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Monday, September 26, 2011

Highbush Cranberry Jelly

Our first fall in Fairbanks I distinctly remember walking up the hill behind our house and exclaiming, "What is that smell?" This was not in a good way. This smell reminded me of a cross between gym socks and a musty old antique book store. I thought for sure that something had died and was decomposing in the leaves somewhere. Now, I don't know a lot about food writing...but I am pretty sure that you are not supposed to use smelly gym socks, and decomposing in the opening paragraph to describe something you are about to eat. Yup, I am about to go there. You see, I discovered the source of this fine scent was actually the highbush cranberry that was growing like mad along the edge of the trail. Surely they can't be edible? It turns out that they are indeed edible and often I now see highbush cranberry jelly at the Farmer's Market. I myself could never imagine making such a thing. Really, how could I even stand to pick them? I have to hold my breath each time I walk past them.
How was it that I ended up not only picking 4 cups of these berries, but bringing them into my house and cooking them? I blame it on Hank Shaw. That's right that Hank Shaw from Hunter, Angler, Gardener, Cook. It is his fault. I have been a fan of Hank's site for a couple of years now. I finally had the opportunity to meet him (only for a brief moment) at Blogher Food in Atlanta last spring. The one piece of advice he had for me was that I needed to try the moose meatballs from his site. He said, "they will blow your mind". So, I patiently waited for moose season to come around in Alaska. We don't hunt ourselves, but someone usually kindly offers us a little moose meat each season. A couple of weeks ago I finally found myself with the moose meat I had been waiting for. This is when I realized that Hank's recipe called for one dreaded ingredient, highbush cranberry jelly. Now, to be fair he did mention I could substitute lowbush cranberry (lingonberry) jelly. I really wanted to try the recipe as it was intended. I suffered through the picking, and jelly making, and even as I took the photos for this post. In the end I was glad I did, the meatballs were amazing, but it was the sauce that really made the dish. The highbush cranberry added a real earthy taste. I don't see myself smearing this jelly on toast anytime soon, but I will be making the meatballs and the highbush cranberry sauce again for sure.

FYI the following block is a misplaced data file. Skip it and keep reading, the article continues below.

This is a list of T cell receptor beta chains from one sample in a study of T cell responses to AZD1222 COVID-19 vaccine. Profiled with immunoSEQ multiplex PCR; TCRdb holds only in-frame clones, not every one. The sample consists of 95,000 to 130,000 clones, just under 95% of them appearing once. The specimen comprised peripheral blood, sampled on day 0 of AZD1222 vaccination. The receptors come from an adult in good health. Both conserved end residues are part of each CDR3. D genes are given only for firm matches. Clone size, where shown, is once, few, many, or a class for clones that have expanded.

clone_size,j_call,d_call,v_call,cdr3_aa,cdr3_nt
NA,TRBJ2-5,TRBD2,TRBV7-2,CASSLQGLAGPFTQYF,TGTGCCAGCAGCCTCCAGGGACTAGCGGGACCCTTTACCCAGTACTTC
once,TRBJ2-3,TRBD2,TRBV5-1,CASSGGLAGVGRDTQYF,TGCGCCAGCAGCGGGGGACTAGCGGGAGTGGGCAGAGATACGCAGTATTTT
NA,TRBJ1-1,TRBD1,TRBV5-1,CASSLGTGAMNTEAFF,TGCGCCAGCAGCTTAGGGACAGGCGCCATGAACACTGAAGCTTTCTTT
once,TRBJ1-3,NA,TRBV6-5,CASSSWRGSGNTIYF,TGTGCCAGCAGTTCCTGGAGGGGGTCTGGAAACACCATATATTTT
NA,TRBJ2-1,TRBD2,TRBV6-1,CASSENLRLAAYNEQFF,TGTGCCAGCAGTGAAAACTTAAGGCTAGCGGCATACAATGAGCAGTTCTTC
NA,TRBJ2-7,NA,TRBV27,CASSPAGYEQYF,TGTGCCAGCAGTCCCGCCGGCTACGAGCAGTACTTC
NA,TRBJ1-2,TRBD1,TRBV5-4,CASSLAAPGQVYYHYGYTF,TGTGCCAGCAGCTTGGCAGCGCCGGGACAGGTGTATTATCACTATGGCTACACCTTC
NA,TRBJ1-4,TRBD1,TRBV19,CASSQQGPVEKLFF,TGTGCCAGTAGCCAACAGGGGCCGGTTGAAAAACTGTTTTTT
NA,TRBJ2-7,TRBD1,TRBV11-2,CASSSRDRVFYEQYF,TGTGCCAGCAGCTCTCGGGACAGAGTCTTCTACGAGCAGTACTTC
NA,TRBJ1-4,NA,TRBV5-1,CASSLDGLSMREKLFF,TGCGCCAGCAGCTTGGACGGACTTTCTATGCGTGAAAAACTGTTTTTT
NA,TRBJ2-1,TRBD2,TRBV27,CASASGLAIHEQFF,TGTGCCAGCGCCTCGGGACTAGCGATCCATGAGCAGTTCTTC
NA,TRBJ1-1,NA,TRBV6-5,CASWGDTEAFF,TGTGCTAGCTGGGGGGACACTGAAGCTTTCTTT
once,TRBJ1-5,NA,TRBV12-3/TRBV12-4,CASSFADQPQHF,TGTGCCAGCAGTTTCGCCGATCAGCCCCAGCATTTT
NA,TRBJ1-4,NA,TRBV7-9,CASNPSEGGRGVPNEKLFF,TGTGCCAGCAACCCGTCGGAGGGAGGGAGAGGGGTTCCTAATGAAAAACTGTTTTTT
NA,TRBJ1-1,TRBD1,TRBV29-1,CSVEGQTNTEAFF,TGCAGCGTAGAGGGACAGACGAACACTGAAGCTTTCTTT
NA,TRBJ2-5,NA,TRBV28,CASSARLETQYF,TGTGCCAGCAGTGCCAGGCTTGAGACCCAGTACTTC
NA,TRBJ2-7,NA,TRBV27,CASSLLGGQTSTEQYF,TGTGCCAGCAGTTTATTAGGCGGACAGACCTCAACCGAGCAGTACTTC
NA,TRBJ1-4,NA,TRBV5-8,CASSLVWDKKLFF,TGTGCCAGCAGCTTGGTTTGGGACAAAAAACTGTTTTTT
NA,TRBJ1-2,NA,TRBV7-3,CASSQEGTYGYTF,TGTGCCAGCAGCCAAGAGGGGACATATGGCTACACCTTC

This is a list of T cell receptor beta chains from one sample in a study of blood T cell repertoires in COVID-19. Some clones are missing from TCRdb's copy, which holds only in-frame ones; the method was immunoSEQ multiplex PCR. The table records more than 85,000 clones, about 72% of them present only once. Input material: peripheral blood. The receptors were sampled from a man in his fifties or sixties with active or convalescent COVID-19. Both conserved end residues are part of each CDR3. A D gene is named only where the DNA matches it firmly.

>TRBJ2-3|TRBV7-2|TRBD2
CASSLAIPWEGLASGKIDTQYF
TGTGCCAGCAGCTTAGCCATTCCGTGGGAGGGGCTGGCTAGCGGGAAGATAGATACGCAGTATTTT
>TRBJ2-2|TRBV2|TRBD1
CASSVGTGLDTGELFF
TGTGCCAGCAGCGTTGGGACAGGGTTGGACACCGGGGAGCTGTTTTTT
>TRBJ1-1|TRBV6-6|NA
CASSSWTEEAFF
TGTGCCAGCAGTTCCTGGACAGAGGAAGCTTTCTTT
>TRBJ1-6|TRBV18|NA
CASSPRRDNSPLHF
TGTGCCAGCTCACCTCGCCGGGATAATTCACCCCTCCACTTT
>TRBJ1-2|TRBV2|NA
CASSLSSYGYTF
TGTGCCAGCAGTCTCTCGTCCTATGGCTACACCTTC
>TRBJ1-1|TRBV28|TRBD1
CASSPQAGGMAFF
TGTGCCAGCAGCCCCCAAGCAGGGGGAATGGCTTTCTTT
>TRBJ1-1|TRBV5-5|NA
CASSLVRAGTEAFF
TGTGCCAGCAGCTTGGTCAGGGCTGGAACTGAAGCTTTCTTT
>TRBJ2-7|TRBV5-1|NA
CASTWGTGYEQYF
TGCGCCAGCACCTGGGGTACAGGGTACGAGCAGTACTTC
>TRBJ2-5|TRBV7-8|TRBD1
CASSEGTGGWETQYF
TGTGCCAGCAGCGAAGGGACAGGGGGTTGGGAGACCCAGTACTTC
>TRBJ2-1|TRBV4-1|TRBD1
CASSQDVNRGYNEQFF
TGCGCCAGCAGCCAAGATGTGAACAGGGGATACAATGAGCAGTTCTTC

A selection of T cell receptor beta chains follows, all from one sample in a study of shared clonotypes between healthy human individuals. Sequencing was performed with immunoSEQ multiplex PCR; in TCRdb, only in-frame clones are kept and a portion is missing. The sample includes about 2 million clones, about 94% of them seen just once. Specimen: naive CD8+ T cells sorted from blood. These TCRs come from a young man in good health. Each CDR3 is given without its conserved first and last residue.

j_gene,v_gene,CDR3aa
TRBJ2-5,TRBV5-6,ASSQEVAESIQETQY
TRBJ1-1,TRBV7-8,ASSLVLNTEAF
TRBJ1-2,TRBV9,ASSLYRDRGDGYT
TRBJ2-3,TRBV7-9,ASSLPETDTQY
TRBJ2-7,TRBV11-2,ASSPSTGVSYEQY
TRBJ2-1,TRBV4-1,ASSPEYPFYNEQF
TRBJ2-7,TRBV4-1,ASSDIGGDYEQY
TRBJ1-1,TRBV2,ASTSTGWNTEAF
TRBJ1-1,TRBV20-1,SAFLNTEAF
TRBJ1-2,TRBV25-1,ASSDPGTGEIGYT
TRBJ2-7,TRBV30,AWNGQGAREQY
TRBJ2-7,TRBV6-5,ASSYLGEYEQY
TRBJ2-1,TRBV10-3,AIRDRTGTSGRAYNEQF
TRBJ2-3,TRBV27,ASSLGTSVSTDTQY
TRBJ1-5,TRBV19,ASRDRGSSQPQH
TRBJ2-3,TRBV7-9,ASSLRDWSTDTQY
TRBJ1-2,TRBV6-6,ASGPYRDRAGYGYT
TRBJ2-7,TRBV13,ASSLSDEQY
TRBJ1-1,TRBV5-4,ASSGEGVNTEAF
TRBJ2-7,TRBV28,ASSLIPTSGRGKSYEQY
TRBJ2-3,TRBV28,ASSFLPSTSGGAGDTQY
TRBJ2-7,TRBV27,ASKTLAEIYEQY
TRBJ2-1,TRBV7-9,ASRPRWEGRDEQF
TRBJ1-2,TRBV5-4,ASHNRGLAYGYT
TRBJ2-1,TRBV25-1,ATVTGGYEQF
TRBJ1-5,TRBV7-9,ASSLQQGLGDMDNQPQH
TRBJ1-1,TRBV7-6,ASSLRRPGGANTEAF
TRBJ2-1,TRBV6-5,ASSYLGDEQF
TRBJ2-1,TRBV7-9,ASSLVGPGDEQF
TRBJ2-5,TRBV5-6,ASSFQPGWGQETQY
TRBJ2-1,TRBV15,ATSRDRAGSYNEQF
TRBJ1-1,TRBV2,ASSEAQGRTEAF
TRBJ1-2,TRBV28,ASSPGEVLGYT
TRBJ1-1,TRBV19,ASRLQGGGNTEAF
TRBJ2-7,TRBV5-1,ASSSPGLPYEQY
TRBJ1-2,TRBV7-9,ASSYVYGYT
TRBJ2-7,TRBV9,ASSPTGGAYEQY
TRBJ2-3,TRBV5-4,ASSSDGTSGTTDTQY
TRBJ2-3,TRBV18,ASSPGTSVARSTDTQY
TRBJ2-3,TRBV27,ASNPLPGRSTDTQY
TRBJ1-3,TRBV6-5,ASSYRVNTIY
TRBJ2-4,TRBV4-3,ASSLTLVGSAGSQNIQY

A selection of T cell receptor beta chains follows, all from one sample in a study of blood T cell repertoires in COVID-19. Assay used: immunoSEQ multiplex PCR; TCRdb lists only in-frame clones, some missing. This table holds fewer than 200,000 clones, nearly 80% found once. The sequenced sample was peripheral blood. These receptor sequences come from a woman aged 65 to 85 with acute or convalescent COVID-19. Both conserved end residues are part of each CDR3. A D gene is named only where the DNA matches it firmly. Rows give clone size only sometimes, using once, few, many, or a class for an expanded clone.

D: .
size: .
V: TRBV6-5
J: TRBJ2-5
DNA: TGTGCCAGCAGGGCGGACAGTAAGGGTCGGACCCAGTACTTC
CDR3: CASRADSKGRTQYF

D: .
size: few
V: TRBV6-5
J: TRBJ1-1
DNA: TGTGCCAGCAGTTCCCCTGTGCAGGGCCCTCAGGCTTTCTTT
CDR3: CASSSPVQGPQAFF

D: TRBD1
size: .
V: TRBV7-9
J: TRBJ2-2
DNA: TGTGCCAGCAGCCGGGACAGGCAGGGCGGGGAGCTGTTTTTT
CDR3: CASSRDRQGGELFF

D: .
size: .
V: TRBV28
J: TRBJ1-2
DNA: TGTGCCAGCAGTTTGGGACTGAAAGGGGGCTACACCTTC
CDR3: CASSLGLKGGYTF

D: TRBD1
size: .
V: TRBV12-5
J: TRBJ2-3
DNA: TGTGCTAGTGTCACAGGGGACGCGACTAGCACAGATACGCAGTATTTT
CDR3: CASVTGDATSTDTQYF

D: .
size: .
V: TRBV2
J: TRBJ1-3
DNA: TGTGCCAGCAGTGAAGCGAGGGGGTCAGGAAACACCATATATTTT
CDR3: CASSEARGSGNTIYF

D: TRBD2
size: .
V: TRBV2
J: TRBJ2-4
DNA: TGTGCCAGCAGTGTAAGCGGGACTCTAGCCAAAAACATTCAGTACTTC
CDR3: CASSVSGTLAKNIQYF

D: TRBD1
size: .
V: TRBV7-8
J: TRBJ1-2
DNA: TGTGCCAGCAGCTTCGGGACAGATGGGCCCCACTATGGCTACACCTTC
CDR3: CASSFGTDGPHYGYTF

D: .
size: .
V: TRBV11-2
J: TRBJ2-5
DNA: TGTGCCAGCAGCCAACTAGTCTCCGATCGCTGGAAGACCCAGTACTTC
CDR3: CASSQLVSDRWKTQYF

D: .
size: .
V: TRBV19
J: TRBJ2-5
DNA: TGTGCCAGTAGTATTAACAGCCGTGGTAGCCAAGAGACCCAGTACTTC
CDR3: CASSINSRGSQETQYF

Highbush Cranberry Jelly
adapted from Alaska's Wild Berries

4 cups cleaned highbush cranberries
3 cups sugar
1 1/2 ounces liquid pectin

Combine berries with 1 cup water. Bring to simmer and crush berries using a potato masher. Cover and let simmer for 10 minutes. Turn off heat and let mixture cool slightly. Place in jelly bag or layers of cheesecloth in a colander. Let the juice drip into a bowl. Do not twist or press as your juice will become cloudy. This should yield two cups of juice.
Sterilize four half pint canning jars and prepare lids. Measure out your liquid pectin and set aside. Combine juice and sugar in a large saucepan. Place on high heat; stir constantly and bring to a full rolling boil. Add the liquid pectin and bring back to a hard boil for 1 minute, stirring constantly. Remove from heat and quickly skim off foam. Immediately pour hot jelly into hot canning jars, leaving 1/4 inch of head space. Wipe jar rims and put on lids. Process for 5 minutes in a boiling water bath.


  1. Wow, this jam sounds different! Look beautiful in your jars!

  2. I never knew cranberries smelled that way but you have seemed to turn them into pure perfection! I love finding local blogs around my area and would love to check back soon!! That is such a pretty color! :) Thanks

  3. What gorgeous berries and a stunning photo!

  4. :) Your reaction was the same as mine the first time I moved to Fairbanks. However, I have come to love highbush cranberries' distinctive aroma and harvest them every year for making liqueurs and jellies.


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